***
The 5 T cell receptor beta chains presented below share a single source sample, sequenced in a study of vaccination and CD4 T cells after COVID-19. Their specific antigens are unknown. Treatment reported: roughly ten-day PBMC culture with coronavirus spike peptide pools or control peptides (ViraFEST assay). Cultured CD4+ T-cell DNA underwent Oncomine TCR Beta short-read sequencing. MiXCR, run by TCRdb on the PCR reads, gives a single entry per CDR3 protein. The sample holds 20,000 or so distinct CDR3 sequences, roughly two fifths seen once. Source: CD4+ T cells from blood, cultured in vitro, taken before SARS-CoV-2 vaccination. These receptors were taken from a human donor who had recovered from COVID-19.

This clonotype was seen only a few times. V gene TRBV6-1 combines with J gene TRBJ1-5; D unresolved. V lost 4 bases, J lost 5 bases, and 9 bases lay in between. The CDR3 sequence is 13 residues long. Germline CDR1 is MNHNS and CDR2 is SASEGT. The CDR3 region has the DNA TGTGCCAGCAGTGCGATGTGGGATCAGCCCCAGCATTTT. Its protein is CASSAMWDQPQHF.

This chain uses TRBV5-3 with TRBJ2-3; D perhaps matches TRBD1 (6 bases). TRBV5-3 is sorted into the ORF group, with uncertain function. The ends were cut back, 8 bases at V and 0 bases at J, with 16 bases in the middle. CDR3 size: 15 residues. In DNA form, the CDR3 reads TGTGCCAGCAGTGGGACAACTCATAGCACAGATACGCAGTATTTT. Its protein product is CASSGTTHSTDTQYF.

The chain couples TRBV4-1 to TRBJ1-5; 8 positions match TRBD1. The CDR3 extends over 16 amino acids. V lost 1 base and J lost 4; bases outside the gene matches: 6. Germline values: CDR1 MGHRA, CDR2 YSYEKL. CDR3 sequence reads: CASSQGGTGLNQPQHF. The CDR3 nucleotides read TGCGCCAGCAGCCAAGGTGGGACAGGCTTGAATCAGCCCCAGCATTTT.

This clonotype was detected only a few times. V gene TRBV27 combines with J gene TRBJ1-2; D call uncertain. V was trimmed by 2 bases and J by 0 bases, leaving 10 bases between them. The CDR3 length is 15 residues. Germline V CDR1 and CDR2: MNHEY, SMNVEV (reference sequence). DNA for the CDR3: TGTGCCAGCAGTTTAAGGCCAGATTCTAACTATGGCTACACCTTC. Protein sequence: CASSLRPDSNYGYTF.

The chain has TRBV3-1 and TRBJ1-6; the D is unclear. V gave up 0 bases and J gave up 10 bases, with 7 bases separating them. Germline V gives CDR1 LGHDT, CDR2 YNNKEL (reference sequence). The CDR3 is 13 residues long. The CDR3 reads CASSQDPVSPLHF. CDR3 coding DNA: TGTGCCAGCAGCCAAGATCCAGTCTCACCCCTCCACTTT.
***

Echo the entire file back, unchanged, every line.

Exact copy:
The 5 T cell receptor beta chains presented below share a single source sample, sequenced in a study of vaccination and CD4 T cells after COVID-19. Their specific antigens are unknown. Treatment reported: roughly ten-day PBMC culture with coronavirus spike peptide pools or control peptides (ViraFEST assay). Cultured CD4+ T-cell DNA underwent Oncomine TCR Beta short-read sequencing. MiXCR, run by TCRdb on the PCR reads, gives a single entry per CDR3 protein. The sample holds 20,000 or so distinct CDR3 sequences, roughly two fifths seen once. Source: CD4+ T cells from blood, cultured in vitro, taken before SARS-CoV-2 vaccination. These receptors were taken from a human donor who had recovered from COVID-19.

This clonotype was seen only a few times. V gene TRBV6-1 combines with J gene TRBJ1-5; D unresolved. V lost 4 bases, J lost 5 bases, and 9 bases lay in between. The CDR3 sequence is 13 residues long. Germline CDR1 is MNHNS and CDR2 is SASEGT. The CDR3 region has the DNA TGTGCCAGCAGTGCGATGTGGGATCAGCCCCAGCATTTT. Its protein is CASSAMWDQPQHF.

This chain uses TRBV5-3 with TRBJ2-3; D perhaps matches TRBD1 (6 bases). TRBV5-3 is sorted into the ORF group, with uncertain function. The ends were cut back, 8 bases at V and 0 bases at J, with 16 bases in the middle. CDR3 size: 15 residues. In DNA form, the CDR3 reads TGTGCCAGCAGTGGGACAACTCATAGCACAGATACGCAGTATTTT. Its protein product is CASSGTTHSTDTQYF.

The chain couples TRBV4-1 to TRBJ1-5; 8 positions match TRBD1. The CDR3 extends over 16 amino acids. V lost 1 base and J lost 4; bases outside the gene matches: 6. Germline values: CDR1 MGHRA, CDR2 YSYEKL. CDR3 sequence reads: CASSQGGTGLNQPQHF. The CDR3 nucleotides read TGCGCCAGCAGCCAAGGTGGGACAGGCTTGAATCAGCCCCAGCATTTT.

This clonotype was detected only a few times. V gene TRBV27 combines with J gene TRBJ1-2; D call uncertain. V was trimmed by 2 bases and J by 0 bases, leaving 10 bases between them. The CDR3 length is 15 residues. Germline V CDR1 and CDR2: MNHEY, SMNVEV (reference sequence). DNA for the CDR3: TGTGCCAGCAGTTTAAGGCCAGATTCTAACTATGGCTACACCTTC. Protein sequence: CASSLRPDSNYGYTF.

The chain has TRBV3-1 and TRBJ1-6; the D is unclear. V gave up 0 bases and J gave up 10 bases, with 7 bases separating them. Germline V gives CDR1 LGHDT, CDR2 YNNKEL (reference sequence). The CDR3 is 13 residues long. The CDR3 reads CASSQDPVSPLHF. CDR3 coding DNA: TGTGCCAGCAGCCAAGATCCAGTCTCACCCCTCCACTTT.